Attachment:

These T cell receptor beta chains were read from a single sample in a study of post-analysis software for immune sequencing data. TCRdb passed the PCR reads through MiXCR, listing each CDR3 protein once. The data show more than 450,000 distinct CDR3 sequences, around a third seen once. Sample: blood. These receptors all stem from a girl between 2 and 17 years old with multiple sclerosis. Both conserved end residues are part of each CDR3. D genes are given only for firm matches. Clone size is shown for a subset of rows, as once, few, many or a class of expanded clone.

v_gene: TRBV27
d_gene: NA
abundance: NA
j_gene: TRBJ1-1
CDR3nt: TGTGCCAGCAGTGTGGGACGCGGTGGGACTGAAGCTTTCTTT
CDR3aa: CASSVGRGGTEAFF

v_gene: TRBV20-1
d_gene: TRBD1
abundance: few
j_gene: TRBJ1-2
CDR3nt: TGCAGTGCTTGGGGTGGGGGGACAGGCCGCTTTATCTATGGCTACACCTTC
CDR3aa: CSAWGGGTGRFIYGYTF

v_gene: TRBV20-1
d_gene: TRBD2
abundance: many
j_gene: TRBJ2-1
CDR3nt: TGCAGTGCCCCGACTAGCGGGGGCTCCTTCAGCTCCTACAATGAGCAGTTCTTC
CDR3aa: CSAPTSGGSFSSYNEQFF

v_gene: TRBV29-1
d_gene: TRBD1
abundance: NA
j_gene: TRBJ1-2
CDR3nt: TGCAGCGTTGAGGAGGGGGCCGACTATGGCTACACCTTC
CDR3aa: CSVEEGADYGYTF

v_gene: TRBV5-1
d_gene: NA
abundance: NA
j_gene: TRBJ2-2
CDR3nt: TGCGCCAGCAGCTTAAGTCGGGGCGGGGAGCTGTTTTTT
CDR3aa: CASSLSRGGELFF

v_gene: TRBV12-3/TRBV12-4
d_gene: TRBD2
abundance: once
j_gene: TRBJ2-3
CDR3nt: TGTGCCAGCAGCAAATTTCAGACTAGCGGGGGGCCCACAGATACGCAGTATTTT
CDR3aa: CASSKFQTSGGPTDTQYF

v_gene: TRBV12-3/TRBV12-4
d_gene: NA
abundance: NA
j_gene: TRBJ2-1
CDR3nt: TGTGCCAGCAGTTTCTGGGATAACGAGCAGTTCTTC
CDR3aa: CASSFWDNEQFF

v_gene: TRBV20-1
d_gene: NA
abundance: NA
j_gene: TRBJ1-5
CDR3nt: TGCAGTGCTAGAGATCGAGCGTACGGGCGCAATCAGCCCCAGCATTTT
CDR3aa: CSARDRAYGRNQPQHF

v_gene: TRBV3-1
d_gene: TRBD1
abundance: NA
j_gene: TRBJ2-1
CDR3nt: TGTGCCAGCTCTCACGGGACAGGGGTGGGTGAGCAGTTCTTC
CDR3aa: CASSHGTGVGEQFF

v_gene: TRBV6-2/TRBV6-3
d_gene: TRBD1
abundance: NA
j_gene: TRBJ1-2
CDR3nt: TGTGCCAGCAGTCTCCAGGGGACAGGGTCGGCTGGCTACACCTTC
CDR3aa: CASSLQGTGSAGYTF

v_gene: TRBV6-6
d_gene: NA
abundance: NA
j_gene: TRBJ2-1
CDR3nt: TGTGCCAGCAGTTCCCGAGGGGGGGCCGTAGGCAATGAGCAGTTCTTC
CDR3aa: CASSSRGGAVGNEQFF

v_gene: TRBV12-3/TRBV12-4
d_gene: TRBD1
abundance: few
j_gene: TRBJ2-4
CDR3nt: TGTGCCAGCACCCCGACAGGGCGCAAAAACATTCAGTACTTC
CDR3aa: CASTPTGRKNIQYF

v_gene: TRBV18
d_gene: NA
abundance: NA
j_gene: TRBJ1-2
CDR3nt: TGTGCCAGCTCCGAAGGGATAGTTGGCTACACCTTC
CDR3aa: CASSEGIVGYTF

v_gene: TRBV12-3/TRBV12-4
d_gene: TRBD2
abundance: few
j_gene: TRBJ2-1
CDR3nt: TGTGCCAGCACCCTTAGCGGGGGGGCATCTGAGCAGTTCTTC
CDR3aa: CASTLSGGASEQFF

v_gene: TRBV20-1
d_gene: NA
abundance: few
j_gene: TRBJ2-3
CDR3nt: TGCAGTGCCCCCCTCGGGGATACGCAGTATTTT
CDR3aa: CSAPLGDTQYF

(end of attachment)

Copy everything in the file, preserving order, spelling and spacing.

These T cell receptor beta chains were read from a single sample in a study of post-analysis software for immune sequencing data. TCRdb passed the PCR reads through MiXCR, listing each CDR3 protein once. The data show more than 450,000 distinct CDR3 sequences, around a third seen once. Sample: blood. These receptors all stem from a girl between 2 and 17 years old with multiple sclerosis. Both conserved end residues are part of each CDR3. D genes are given only for firm matches. Clone size is shown for a subset of rows, as once, few, many or a class of expanded clone.

v_gene: TRBV27
d_gene: NA
abundance: NA
j_gene: TRBJ1-1
CDR3nt: TGTGCCAGCAGTGTGGGACGCGGTGGGACTGAAGCTTTCTTT
CDR3aa: CASSVGRGGTEAFF

v_gene: TRBV20-1
d_gene: TRBD1
abundance: few
j_gene: TRBJ1-2
CDR3nt: TGCAGTGCTTGGGGTGGGGGGACAGGCCGCTTTATCTATGGCTACACCTTC
CDR3aa: CSAWGGGTGRFIYGYTF

v_gene: TRBV20-1
d_gene: TRBD2
abundance: many
j_gene: TRBJ2-1
CDR3nt: TGCAGTGCCCCGACTAGCGGGGGCTCCTTCAGCTCCTACAATGAGCAGTTCTTC
CDR3aa: CSAPTSGGSFSSYNEQFF

v_gene: TRBV29-1
d_gene: TRBD1
abundance: NA
j_gene: TRBJ1-2
CDR3nt: TGCAGCGTTGAGGAGGGGGCCGACTATGGCTACACCTTC
CDR3aa: CSVEEGADYGYTF

v_gene: TRBV5-1
d_gene: NA
abundance: NA
j_gene: TRBJ2-2
CDR3nt: TGCGCCAGCAGCTTAAGTCGGGGCGGGGAGCTGTTTTTT
CDR3aa: CASSLSRGGELFF

v_gene: TRBV12-3/TRBV12-4
d_gene: TRBD2
abundance: once
j_gene: TRBJ2-3
CDR3nt: TGTGCCAGCAGCAAATTTCAGACTAGCGGGGGGCCCACAGATACGCAGTATTTT
CDR3aa: CASSKFQTSGGPTDTQYF

v_gene: TRBV12-3/TRBV12-4
d_gene: NA
abundance: NA
j_gene: TRBJ2-1
CDR3nt: TGTGCCAGCAGTTTCTGGGATAACGAGCAGTTCTTC
CDR3aa: CASSFWDNEQFF

v_gene: TRBV20-1
d_gene: NA
abundance: NA
j_gene: TRBJ1-5
CDR3nt: TGCAGTGCTAGAGATCGAGCGTACGGGCGCAATCAGCCCCAGCATTTT
CDR3aa: CSARDRAYGRNQPQHF

v_gene: TRBV3-1
d_gene: TRBD1
abundance: NA
j_gene: TRBJ2-1
CDR3nt: TGTGCCAGCTCTCACGGGACAGGGGTGGGTGAGCAGTTCTTC
CDR3aa: CASSHGTGVGEQFF

v_gene: TRBV6-2/TRBV6-3
d_gene: TRBD1
abundance: NA
j_gene: TRBJ1-2
CDR3nt: TGTGCCAGCAGTCTCCAGGGGACAGGGTCGGCTGGCTACACCTTC
CDR3aa: CASSLQGTGSAGYTF

v_gene: TRBV6-6
d_gene: NA
abundance: NA
j_gene: TRBJ2-1
CDR3nt: TGTGCCAGCAGTTCCCGAGGGGGGGCCGTAGGCAATGAGCAGTTCTTC
CDR3aa: CASSSRGGAVGNEQFF

v_gene: TRBV12-3/TRBV12-4
d_gene: TRBD1
abundance: few
j_gene: TRBJ2-4
CDR3nt: TGTGCCAGCACCCCGACAGGGCGCAAAAACATTCAGTACTTC
CDR3aa: CASTPTGRKNIQYF

v_gene: TRBV18
d_gene: NA
abundance: NA
j_gene: TRBJ1-2
CDR3nt: TGTGCCAGCTCCGAAGGGATAGTTGGCTACACCTTC
CDR3aa: CASSEGIVGYTF

v_gene: TRBV12-3/TRBV12-4
d_gene: TRBD2
abundance: few
j_gene: TRBJ2-1
CDR3nt: TGTGCCAGCACCCTTAGCGGGGGGGCATCTGAGCAGTTCTTC
CDR3aa: CASTLSGGASEQFF

v_gene: TRBV20-1
d_gene: NA
abundance: few
j_gene: TRBJ2-3
CDR3nt: TGCAGTGCCCCCCTCGGGGATACGCAGTATTTT
CDR3aa: CSAPLGDTQYF